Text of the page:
The Colorado Legislature is busily filing bills to make new legislation to govern by, and state motorcycle rights organizations are keeping a close eye on what is being filed…expecting an attempt at a universal helmet law to surface during the current session.
While no such bill has yet been filed, a few bills of interest to motorcyclists have been filed.
There is urgent news for Colorado motorists regarding uninsured/underinsured motorist coverage. Senate Bill 07-256, which was passed into law during the 2007 legislative session, went into effect on January 1, 2008. The revised statute (section 2 CRS 10-4-609), allows for motorists to better protect themselves in the event of an accident.
Previously, the law allowed you to collect only the amount of insurance YOU purchased in the event of an accident.
The change allows you to claim the full amount of insurance purchased by you, and the insurance held by the party hitting you.
Denver Police presence at the 2008 Colorado Motorcycle Show & Swap should be less intrusive than it has been in recent years, according to show promoter Jack Portice.
Portice said the police presence at the 2007 show reached the point where he and partner Jim Arnett felt they had to attempt some kind of action.
The Colorado Confederation of Motorcycle Clubs has taken a political step that is new for Colorado motorcyclists.
The COC has hired a lobbyist to help the COC membership, and Colorado motorcyclists in general, navigate the upcoming legislative session.
The group has hired former legislator John Singer to represent the interests of motorcyclists.
While there is currently no proposed legislation of particular alarm for Colorado motorcyclists, that can change quickly.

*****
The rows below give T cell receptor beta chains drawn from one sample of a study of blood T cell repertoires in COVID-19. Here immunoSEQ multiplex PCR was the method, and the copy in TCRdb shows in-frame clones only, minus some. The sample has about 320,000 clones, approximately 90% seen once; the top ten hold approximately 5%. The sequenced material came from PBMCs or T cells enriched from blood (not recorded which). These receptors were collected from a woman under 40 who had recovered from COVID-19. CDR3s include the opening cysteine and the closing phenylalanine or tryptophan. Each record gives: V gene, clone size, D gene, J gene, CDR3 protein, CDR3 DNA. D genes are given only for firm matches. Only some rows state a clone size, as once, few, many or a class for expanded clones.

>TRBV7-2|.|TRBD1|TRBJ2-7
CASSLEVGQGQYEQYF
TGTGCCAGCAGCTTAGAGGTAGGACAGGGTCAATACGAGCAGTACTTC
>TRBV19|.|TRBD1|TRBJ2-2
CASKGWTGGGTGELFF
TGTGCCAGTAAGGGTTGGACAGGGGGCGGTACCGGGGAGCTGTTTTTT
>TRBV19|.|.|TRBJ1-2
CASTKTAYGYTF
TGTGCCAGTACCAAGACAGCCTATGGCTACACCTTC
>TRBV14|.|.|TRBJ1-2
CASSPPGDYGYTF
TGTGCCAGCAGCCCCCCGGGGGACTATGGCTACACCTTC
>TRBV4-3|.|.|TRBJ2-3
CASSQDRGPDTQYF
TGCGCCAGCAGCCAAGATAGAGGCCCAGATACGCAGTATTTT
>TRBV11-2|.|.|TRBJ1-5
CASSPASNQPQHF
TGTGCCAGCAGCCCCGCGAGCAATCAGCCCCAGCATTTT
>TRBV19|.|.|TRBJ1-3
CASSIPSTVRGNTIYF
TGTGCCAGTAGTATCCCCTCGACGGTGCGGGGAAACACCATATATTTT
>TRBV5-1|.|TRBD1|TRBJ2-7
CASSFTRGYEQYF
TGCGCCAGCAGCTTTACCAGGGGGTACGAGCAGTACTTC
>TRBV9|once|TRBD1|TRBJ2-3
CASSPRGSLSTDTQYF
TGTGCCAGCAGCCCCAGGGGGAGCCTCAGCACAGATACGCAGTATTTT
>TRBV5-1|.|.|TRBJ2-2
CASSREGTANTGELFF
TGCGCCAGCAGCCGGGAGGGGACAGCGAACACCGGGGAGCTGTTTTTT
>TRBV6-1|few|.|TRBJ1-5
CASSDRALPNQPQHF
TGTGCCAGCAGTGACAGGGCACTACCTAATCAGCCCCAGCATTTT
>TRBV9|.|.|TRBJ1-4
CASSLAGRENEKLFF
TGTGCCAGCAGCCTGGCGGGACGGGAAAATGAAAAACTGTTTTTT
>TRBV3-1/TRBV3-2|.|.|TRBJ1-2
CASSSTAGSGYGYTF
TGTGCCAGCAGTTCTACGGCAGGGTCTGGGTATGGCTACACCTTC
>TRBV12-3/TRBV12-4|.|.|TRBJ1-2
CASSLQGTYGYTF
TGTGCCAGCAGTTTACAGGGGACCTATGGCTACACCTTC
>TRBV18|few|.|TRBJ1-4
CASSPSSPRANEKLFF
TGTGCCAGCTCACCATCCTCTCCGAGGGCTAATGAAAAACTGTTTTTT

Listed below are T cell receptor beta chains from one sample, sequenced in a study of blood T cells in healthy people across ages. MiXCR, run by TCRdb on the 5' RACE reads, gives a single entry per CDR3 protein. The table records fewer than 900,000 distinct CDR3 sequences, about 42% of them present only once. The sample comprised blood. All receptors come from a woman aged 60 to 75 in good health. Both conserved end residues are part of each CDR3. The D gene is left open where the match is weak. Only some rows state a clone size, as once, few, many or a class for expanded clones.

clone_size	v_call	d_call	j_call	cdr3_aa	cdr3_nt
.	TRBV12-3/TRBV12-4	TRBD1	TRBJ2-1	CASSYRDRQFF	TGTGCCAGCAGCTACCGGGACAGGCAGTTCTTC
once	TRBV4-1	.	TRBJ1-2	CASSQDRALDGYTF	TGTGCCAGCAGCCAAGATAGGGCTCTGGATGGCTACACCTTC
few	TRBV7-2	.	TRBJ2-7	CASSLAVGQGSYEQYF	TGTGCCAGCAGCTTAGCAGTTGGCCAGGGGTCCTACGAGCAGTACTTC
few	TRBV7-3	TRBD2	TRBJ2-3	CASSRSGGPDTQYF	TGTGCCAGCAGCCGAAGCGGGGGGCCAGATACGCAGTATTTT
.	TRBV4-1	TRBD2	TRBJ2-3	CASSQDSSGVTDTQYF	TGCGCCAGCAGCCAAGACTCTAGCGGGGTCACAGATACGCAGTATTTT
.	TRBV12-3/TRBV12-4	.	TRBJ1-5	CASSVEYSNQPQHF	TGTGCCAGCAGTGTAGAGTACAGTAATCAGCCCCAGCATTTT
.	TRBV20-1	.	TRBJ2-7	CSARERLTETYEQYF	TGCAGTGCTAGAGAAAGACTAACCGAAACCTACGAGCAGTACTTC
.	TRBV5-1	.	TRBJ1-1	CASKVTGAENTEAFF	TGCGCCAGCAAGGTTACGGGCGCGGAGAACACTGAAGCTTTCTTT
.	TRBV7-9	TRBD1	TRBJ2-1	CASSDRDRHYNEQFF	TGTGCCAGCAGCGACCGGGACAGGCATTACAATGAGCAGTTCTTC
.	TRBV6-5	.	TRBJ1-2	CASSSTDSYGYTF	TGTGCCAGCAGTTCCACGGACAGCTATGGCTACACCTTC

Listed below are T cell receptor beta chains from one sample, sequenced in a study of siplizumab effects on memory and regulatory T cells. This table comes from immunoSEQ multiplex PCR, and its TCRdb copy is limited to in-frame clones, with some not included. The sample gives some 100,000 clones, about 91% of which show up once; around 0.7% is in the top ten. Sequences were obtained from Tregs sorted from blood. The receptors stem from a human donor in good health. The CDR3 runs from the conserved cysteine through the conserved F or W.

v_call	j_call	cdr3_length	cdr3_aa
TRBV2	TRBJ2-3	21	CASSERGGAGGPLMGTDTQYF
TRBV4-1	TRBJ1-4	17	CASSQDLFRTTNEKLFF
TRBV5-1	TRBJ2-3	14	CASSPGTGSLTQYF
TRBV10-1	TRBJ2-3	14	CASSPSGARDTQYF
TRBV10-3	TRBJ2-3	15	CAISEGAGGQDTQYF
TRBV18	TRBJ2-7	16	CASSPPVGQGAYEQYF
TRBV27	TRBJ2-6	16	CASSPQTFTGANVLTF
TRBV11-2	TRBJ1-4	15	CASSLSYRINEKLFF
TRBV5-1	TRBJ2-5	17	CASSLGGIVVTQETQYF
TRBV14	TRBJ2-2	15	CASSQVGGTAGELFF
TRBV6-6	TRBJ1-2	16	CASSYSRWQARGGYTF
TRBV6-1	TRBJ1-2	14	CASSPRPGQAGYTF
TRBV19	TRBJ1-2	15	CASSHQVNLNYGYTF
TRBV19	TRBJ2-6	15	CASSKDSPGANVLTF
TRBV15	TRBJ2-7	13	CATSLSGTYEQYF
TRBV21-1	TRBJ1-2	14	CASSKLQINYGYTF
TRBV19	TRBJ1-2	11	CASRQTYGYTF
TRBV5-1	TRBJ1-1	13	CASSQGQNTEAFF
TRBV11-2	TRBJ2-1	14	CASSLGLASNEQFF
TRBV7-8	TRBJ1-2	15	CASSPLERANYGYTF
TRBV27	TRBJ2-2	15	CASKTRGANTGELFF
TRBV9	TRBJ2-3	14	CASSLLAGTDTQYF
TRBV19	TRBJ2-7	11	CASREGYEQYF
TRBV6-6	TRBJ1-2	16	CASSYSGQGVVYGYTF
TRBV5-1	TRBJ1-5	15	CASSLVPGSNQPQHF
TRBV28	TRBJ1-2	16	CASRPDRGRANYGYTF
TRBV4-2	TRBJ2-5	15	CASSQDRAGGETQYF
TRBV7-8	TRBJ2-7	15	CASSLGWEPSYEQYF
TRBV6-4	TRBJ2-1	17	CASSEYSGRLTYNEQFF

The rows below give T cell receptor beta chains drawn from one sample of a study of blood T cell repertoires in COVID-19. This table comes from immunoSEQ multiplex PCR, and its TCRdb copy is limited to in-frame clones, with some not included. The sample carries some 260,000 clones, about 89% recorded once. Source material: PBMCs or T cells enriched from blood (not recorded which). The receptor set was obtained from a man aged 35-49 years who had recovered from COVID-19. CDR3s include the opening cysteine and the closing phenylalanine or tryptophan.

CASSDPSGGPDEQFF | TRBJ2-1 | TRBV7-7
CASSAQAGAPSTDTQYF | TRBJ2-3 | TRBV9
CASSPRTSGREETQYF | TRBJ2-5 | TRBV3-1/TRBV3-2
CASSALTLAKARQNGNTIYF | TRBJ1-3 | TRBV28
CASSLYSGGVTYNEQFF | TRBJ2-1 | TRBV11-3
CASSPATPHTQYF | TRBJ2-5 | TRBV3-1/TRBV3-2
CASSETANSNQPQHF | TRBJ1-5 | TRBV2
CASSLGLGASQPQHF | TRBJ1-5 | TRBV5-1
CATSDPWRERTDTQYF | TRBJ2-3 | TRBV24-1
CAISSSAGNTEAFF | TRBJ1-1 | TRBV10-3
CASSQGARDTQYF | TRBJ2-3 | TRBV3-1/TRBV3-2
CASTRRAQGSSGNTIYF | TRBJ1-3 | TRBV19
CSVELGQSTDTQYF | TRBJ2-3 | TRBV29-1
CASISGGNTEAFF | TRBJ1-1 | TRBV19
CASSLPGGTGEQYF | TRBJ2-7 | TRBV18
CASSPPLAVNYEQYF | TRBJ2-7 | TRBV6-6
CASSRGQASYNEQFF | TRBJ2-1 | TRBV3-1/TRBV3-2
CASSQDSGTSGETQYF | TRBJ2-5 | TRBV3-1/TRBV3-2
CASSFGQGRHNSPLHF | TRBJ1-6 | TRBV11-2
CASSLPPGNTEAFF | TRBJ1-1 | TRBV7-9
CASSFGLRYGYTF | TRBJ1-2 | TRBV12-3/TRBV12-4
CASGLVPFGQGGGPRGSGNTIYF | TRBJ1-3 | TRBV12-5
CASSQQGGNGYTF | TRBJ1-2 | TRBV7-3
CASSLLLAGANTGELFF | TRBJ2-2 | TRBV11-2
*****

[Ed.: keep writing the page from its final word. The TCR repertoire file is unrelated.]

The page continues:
The Rally in the Rockies motorcycle rally its their appeal in state court in early November, with the Colorado Court of Appeals upholding a lower-court injunction that effectively killed the Labor Day weekend event in 2006.
Promoters Dan Bradshaw and Dan Bjorkman had appealed the injunction, claiming it was issued without cause. The appellate court did not agree, saying the injunction was issued within appropriate legal guidelines and was not overly restrictive.
Known primarily for investigating airplane crashes and train wrecks, the National Transportation Safety Board (NTSB) has made a unilateral decision to jump head-first into the ongoing and increasingly contentious helmet law debate on a national scale.
After 40 years of ignoring the issue of motorcycle safety, the NTSB has issued a few recommendations to the federal government addressing the popular topic of rising motorcycle crash fatalities.
An insurance industry study points to bigger, faster, more-powerful motorcycles as a contributing factor in the recent rise in motorcycle crash fatalities are helping to make 2007 the deadliest year yet for motorcycle riders, according to safety officials and a new insurance-industry study.
The federal government is unveiling a broad program intended to reduce motorcycle death rates that have doubled in the past 10 years as aging baby boomers hit the open road on two wheels.
The United States Department of Transportation's initiative includes a national training standard for beginning riders and added training for police officers that enforce traffic laws.
"Our nation's greatest traffic highway safety challenge is motorcycle fatalities," said Transportation Secretary Mary Peters, noting that motorcycling deaths are rising while other vehicle fatalities are declining.
The tropical United States territory of Puerto Rico will require motorcycle riders to wear protective jackets, gloves, long pants and boots as part of a strict safety law signed by the governor of the U.S. commonwealth on last month.
Augmenting an existing helmet law, the new law also sharply lowers the maximum allowable blood-alcohol level for motorcycle and scooter enthusiasts below levels tolerated for automobile drivers.
The new law is the most restrictive law affecting motorcyclists in the United States or its territories.
The traffic enforcement practices of the town of Mountain View, Colorado, have landed the tiny Denver suburb in court, but not traffic court.
The Hells Angels Motorcycle Club has filed a federal lawsuit against the 12-square-block community after Mountain View Police stopped, detained and searched about ten members of the club at gunpoint for an alleged speeding violation by one rider in the group earlier this year.